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Proposition 47 Case Results

As the following results exemplify, reducing a felony to a misdemeanor for an offense eligible under Proposition 47 can lead to some surprisingly good consequences that legislators may not have fully appreciated when the law was passed.
 
For example, reducing a felony to a misdemeanor for a Prop 47 eligible offense greatly reduce the punishment for an individual and even make the person eligible for immediate release from prison based on time served (Prop 47 relief can change a three-year sentence for commercial burglary to a one-year sentence).  It can make the defendant eligible for diversion programs if the case is an open matter reduced to a misdemeanor or expungement if the case already reached a conviction as a felony, even if the person already served more than a year in prison.

With a conviction expunged, an individual may be eligible for certain employment opportunities or professional licensing that was otherwise not possible with a felony on his or her record.

The person may then also be qualified to travel into certain countries that he or she otherwise was disqualified from visiting with a felony record that was ineligible for expungement, but with Prop 47 relief and reduction to a misdemeanor, the conviction may be expunged.  This can have far-reaching benefits for someone trying to visit family or friends in certain countries or simply trying to visit certain countries for business.

The person may also avoid certain deportation (from the U.S.) consequences, although this is not always so.  Moreover, it is important to know that a felony reduced to a misdemeanor under Proposition 47 remains a felony under the Federal Sentencing Guidelines, as that was how the case was characterized when the crime was committed.

It is also wise to understand that, paradoxically, reducing a felony to a misdemeanor may increase the punishment from a probationary sentence for the felony to county jail time for the misdemeanor, so be careful.

The operative provisions of Proposition 47 that allows reduction of certain eligible felonies to a misdemeanor are Penal Code § 1170.18(f) and § 1170.18(g) which states:
(f) A person who has completed his or her sentence for a conviction, whether by trial or plea, of a felony or felonies who would have been guilty of a misdemeanor under this act had this act been in effect at the time of the offense, may file an application before the trial court that entered the judgment of conviction in his or her case to have the felony conviction or convictions designated as misdemeanors.

(g) If the application satisfies the criteria in subdivision (f), the court shall designate the felony offense or offenses as a misdemeanor.
Perhaps the most helpful aspect of Proposition 47, we found, is when someone has an outstanding bench warrant for a case that is eligible for Prop 47 reduction from a felony to a misdemeanor.  The client may be living out of state, for example, and has a bench warrant for a possession of cocaine case from ten years ago, which at that time was filed as a felony.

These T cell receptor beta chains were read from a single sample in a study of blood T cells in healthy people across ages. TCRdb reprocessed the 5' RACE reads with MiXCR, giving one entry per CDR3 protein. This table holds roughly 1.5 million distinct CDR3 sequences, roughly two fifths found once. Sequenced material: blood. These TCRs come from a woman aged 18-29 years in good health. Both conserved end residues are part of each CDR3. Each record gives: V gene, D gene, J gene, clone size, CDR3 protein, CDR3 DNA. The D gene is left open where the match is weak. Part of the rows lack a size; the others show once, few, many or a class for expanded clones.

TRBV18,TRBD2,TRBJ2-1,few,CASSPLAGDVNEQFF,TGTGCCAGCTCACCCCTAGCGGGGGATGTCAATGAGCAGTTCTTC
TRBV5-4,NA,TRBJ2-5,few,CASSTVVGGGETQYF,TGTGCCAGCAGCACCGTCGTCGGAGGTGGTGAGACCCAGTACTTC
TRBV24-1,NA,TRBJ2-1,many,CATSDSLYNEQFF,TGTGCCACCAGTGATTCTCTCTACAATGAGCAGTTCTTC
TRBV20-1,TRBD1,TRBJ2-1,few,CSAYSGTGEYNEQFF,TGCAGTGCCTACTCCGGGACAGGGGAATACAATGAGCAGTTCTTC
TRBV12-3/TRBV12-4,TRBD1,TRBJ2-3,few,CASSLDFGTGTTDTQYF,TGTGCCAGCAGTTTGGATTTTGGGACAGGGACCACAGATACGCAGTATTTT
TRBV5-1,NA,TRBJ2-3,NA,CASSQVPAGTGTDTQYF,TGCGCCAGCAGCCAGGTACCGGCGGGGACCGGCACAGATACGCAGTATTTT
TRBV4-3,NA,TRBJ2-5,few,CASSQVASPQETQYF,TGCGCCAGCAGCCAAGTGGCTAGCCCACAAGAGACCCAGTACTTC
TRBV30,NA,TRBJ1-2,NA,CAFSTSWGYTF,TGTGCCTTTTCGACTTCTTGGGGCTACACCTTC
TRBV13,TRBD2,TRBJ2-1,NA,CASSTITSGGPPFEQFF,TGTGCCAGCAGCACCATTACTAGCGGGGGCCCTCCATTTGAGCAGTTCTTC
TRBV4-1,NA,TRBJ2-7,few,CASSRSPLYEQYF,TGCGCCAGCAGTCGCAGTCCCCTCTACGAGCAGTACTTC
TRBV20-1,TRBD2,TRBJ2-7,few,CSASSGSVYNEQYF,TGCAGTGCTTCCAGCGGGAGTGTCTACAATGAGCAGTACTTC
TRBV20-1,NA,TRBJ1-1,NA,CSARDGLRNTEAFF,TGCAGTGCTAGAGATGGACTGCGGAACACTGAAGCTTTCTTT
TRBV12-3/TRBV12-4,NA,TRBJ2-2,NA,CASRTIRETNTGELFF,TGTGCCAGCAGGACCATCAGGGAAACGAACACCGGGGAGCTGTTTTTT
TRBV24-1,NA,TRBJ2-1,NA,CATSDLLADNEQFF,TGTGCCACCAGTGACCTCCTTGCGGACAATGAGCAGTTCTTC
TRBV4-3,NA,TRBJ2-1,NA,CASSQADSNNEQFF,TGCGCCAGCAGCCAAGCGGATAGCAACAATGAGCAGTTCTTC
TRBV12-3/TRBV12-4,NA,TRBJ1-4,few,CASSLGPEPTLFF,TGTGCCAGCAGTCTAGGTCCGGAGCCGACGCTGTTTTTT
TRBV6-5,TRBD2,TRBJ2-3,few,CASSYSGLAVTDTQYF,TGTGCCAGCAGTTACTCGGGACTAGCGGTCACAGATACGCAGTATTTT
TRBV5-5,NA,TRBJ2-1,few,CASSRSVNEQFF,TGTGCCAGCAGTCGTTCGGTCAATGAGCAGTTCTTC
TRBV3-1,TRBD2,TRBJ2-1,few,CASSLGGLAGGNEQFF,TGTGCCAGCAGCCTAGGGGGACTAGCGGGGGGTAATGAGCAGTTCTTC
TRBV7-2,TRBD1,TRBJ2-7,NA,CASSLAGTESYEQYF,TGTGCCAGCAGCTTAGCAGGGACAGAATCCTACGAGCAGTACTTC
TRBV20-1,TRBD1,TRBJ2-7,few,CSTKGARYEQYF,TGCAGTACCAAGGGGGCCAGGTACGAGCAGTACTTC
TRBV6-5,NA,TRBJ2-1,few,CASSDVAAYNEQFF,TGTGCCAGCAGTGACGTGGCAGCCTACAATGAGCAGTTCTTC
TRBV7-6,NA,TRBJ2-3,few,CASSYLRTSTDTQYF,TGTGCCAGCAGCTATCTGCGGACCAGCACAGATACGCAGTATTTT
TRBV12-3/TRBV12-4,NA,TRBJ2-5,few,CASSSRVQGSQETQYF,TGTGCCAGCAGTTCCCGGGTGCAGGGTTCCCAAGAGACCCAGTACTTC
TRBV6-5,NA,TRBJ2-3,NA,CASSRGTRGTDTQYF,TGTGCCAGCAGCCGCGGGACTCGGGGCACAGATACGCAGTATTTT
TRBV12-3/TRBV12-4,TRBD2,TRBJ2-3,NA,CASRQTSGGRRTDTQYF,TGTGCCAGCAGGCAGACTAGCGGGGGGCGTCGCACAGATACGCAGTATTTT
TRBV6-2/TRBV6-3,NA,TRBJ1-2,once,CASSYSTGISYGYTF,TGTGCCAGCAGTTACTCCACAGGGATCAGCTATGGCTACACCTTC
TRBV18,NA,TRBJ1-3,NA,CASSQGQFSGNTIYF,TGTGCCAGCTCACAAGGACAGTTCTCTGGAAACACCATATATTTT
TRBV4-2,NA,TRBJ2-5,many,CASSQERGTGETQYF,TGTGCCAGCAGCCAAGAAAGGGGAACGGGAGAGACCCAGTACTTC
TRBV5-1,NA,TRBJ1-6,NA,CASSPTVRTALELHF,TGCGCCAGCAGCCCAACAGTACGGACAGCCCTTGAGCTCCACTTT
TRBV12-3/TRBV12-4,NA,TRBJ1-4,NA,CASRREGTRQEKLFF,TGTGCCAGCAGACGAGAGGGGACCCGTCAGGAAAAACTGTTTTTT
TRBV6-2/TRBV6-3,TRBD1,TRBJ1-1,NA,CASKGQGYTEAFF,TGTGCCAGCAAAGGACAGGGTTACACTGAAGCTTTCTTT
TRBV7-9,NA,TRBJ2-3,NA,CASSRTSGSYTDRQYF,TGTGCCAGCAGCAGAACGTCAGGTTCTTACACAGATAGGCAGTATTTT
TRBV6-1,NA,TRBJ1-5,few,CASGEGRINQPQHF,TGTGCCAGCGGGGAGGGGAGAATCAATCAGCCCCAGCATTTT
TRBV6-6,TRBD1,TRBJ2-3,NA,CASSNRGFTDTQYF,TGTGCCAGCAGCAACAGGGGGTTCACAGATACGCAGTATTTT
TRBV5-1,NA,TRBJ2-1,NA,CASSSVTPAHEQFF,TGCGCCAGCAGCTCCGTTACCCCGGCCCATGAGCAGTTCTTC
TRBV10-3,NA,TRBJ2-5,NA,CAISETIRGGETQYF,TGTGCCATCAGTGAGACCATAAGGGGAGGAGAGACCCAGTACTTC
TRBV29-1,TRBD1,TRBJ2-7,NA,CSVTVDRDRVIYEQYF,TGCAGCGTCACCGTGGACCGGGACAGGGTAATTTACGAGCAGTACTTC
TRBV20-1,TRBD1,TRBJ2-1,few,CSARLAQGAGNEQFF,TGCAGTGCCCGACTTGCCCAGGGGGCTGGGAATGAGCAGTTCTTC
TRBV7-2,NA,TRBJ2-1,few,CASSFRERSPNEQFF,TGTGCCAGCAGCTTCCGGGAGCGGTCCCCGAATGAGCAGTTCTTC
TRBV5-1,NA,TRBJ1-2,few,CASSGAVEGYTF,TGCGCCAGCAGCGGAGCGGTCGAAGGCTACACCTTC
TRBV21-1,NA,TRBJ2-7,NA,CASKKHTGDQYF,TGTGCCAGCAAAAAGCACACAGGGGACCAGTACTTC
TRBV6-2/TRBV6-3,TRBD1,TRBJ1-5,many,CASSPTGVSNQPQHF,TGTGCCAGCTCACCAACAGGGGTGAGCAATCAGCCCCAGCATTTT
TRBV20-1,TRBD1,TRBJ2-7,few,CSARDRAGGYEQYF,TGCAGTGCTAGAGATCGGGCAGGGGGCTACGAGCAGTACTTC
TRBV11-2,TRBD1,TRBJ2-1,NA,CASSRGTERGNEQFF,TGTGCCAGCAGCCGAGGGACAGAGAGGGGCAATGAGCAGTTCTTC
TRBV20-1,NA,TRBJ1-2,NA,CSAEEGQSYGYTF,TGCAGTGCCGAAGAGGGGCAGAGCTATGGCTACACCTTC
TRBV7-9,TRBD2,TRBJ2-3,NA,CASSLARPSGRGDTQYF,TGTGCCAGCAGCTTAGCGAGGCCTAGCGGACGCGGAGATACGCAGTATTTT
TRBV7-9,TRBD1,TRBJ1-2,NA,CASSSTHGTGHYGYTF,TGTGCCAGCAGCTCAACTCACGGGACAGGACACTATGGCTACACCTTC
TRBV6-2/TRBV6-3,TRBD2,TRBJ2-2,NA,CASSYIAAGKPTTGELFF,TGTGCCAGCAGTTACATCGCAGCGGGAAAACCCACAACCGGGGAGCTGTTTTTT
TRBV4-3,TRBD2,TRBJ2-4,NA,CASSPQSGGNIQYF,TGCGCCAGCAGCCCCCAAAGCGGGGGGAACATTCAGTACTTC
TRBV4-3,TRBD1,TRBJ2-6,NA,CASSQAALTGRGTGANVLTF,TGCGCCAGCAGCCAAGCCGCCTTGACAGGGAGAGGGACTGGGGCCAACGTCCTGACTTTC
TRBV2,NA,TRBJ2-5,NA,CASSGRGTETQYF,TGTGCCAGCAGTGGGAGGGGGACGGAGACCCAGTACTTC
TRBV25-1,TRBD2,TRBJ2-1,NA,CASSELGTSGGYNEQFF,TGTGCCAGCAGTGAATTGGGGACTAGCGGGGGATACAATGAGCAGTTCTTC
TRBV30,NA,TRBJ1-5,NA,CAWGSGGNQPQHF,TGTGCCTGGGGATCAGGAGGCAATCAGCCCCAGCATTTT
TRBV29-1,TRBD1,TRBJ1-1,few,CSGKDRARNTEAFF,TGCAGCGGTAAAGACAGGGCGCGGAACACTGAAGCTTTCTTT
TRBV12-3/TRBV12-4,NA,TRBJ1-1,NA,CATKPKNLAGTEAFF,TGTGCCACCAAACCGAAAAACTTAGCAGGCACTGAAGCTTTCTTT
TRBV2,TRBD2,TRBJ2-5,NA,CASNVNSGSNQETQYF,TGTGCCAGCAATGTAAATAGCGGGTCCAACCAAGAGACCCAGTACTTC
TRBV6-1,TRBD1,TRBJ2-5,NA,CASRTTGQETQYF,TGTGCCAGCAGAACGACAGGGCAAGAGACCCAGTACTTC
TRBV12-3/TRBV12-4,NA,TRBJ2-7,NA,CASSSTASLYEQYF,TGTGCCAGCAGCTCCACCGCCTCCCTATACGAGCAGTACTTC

The person may be unable to travel from, i.e. South Carolina, to California and has attended 52 Narcotics Anonymous (NA) meetings.  We could then – and have done this more than once – appear in court and explain to the judge that the charge against our client is eligible for reduction to a misdemeanor under Proposition 47 (we must also show that the client is not a registered sex offender and does not have a conviction for a “super strike” crime, a crime listed under Penal Code § 667(e)(2)(c)(iv)).
 
The judge is usually then amenable to reclassifying the charge as a misdemeanor, which then allows our office to appear on the client’s behalf under Penal Code § 977(a) without the client needing to come to court.  Then we can show the prosecutor that our client proactively attended 52 NA meetings and request dismissal of the case because this may be what the prosecutor otherwise would have offered (or required) as a resolution plea bargain.  This saves the client money, stress and a felony – and makes the client immediately eligible for expungement of the conviction, too.

To read a few of our case summaries involving clients not disqualified for Prop 47 relief with charges that are eligible for Prop 47 relief, click on the following links:
  1. Torrance, Possession of Meth, While on Probation, Prop 47
  2. Torrance, Conviction for H & S § 11357, Prop 47, Expungement
  3. Felony Possession of Pot, Reduced to Misdemeanor, Dismissal
  4. Glendale, Felony PC § 459 to Misdemeanor, Prop 47, Expunged
  5. Santa Ana, Prop 47 Petition for Resentencing, PC § 459

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